‘I’m ME, Not MEAT’ Fish Ad Now Up in Dallas

New PETA Billboard Urges People to Keep Aquatic Animals off Their Plates and Go Vegan

For Immediate Release:
November 27, 2018

Audrey Shircliff 202-483-7382


Several fish-serving restaurants in downtown Dallas are in for a sea change, as PETA has placed an ad nearby showing a fish swimming underwater next to the words “I’m ME, Not MEAT. See the Individual. Go Vegan” in order to inform people that it’s not just cows who suffer in “cattle country.”

The ad is located near the intersection of S. Pearl Street and Pacific Avenue in downtown Dallas—near Dallas Fish Market, Top’s Seafood and Burger, Rex’s Seafood and Market, and St. Pete’s Dancing Marlin—and will remain up through mid-December.

“Just like humans, fish feel pain and fear and value their own lives—and they deserve our compassion,” says PETA Executive Vice President Tracy Reiman. “PETA hopes this ad will inspire people to show fish some goodwill by choosing hearty and delicious vegan meals.”

PETA—whose motto reads, in part, that “animals are not ours to eat”—points out that Texas is the number four catfish-producing state in the country. Half of all fish consumed worldwide each year spend their lives in cramped, filthy enclosures on commercial fish farms and commonly suffer from parasite infections, diseases, debilitating injuries, and severe depression. Wild-caught fish slowly suffocate or are crushed to death when they’re dragged from the oceans in huge nets, and the throats and stomachs of those who survive are cut open on the decks of fishing boats. More fish are killed for food each year than all other animals combined, yet they have no legal protection from abuse.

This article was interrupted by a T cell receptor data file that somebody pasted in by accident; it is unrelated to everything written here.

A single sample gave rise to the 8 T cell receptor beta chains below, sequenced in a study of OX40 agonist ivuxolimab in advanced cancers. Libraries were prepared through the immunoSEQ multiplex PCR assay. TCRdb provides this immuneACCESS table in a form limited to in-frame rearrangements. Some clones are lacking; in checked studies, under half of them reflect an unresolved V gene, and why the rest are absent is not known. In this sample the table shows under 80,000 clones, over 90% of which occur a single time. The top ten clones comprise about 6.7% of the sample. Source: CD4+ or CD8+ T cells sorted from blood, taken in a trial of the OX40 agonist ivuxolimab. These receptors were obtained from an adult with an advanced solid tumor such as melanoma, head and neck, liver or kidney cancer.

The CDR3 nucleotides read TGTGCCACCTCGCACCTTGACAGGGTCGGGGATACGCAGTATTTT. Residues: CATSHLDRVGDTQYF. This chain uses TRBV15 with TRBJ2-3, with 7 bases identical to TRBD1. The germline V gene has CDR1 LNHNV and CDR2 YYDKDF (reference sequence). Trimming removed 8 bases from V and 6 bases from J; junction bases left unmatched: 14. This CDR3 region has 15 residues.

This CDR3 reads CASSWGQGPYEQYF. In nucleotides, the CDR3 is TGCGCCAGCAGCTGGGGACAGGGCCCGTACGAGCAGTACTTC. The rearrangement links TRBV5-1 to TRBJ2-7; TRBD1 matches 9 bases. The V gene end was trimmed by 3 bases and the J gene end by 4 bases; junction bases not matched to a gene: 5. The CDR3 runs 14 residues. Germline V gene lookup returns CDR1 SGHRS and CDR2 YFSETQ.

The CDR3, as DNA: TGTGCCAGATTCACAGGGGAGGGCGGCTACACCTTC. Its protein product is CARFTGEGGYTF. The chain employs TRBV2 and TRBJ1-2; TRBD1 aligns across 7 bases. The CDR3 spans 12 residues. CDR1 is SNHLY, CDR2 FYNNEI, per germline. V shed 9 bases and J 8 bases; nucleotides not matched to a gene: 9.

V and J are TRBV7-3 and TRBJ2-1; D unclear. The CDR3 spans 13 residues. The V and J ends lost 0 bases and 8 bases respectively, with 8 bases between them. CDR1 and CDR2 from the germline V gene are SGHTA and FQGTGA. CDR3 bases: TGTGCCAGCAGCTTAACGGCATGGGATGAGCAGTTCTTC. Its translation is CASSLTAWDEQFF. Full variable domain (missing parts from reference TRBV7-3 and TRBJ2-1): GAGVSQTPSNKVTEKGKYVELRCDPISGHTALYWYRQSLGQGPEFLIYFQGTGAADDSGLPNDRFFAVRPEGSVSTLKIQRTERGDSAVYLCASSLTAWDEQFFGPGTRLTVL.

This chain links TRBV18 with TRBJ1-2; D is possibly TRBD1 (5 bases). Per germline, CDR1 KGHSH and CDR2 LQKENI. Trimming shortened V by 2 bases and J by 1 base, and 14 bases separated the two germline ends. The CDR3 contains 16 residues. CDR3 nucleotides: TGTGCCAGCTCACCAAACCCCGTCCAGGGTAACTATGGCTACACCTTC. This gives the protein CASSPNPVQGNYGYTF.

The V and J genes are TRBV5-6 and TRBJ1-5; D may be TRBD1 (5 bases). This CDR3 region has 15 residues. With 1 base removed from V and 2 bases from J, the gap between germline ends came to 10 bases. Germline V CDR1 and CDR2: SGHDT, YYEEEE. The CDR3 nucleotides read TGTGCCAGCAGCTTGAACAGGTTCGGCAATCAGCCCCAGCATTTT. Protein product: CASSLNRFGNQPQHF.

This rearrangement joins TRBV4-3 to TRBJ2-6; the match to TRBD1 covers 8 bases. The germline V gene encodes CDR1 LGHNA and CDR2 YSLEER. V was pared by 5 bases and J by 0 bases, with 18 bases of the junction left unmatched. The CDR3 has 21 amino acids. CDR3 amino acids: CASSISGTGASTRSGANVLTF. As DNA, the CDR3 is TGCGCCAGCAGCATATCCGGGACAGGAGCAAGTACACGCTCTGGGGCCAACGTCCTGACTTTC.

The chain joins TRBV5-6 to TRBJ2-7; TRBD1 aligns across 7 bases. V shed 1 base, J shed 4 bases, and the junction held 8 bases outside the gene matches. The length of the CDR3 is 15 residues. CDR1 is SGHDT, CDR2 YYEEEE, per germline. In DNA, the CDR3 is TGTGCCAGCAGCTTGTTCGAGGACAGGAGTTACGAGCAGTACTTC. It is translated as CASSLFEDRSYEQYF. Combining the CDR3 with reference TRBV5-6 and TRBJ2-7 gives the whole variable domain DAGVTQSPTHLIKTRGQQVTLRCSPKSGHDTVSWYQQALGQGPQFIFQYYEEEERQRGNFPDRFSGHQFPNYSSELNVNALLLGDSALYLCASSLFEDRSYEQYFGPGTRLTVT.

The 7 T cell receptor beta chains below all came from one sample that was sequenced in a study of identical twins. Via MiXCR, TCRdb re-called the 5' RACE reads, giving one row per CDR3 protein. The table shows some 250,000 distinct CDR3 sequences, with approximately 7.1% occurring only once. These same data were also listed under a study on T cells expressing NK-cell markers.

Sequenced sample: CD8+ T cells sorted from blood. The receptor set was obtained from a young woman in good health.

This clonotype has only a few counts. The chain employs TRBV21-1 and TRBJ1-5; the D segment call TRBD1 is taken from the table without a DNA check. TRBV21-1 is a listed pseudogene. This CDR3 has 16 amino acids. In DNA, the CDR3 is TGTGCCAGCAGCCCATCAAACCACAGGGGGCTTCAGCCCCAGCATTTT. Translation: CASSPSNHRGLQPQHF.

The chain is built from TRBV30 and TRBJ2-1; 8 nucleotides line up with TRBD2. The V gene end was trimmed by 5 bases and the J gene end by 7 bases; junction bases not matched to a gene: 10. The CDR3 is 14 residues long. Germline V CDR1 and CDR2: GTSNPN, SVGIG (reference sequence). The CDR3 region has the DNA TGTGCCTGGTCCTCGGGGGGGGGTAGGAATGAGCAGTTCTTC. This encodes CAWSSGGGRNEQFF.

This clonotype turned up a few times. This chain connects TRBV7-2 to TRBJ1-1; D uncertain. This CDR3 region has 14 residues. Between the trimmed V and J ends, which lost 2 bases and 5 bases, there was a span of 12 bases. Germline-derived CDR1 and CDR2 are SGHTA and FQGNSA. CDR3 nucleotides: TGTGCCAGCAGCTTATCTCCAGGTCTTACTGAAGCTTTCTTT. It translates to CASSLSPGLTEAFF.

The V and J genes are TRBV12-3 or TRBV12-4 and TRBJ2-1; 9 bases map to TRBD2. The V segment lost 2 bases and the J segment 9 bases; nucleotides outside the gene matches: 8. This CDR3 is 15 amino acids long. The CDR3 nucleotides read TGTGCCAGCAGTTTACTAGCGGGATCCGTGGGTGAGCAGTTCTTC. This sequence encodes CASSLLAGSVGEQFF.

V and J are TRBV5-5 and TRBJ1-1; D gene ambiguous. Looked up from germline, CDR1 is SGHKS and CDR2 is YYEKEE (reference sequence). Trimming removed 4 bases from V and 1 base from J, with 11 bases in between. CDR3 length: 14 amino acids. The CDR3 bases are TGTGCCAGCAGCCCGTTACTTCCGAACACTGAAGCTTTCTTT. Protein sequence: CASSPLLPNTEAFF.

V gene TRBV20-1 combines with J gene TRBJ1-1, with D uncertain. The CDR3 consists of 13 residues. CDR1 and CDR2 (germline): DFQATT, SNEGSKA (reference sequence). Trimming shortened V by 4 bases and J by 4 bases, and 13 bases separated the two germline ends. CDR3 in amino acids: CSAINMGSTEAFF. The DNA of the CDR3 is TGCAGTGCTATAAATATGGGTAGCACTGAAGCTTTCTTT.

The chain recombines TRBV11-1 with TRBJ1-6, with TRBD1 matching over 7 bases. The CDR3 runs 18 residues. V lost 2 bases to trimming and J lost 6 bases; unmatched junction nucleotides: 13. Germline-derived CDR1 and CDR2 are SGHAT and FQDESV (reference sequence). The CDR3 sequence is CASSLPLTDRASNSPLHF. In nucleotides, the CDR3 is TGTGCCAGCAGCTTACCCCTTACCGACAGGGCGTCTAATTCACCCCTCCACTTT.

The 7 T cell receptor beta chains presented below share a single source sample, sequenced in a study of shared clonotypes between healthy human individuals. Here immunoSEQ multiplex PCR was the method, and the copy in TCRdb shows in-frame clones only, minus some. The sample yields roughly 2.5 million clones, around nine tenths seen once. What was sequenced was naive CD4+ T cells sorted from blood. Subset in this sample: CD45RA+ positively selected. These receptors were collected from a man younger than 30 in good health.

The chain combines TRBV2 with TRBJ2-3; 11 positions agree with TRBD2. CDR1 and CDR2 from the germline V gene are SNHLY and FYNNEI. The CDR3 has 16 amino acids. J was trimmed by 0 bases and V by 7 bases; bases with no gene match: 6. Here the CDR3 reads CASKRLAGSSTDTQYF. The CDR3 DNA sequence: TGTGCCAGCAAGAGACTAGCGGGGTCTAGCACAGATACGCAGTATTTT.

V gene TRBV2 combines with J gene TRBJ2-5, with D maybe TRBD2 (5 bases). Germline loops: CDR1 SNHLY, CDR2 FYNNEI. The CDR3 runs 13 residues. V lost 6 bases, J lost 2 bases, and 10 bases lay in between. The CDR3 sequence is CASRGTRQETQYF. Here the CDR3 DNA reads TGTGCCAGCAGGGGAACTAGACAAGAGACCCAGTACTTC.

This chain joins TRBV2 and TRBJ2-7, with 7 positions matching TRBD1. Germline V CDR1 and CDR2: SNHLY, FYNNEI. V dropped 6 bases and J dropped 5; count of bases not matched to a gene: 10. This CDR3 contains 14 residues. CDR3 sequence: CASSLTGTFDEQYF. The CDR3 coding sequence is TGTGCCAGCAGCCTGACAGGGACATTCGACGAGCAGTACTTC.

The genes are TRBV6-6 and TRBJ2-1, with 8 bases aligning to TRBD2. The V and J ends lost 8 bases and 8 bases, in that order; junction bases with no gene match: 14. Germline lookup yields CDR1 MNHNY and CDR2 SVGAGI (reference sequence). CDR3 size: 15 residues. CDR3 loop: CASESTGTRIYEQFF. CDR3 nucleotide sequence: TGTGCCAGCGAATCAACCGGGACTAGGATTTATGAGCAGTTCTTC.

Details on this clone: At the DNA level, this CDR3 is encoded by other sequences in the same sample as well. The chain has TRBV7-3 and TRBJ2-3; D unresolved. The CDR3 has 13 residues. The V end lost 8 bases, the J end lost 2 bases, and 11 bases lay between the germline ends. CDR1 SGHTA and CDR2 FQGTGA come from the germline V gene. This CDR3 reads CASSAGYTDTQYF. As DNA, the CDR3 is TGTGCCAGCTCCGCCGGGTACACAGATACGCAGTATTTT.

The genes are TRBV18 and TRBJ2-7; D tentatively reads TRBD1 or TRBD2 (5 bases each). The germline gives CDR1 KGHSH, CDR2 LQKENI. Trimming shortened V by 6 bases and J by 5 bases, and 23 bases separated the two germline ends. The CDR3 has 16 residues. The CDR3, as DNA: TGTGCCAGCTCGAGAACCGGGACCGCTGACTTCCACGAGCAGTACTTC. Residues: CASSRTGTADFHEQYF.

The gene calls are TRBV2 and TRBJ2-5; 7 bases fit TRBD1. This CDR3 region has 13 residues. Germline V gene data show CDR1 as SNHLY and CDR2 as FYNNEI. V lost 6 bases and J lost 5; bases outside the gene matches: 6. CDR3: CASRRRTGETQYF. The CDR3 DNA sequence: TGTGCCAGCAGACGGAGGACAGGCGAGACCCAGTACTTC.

Going vegan spares other animals suffering, too: In today’s meat and dairy industries, chickens’ throats are cut while they’re still conscious, piglets are castrated without painkillers, and mother cows are separated from their beloved babies shortly after birth. Vegans are also less prone to suffering from heart disease, obesity, cancer, and diabetes than meat-eaters are.

PETA offers a free vegan starter kit full of recipes, tips, and more. For more information, please visit PETA.org.

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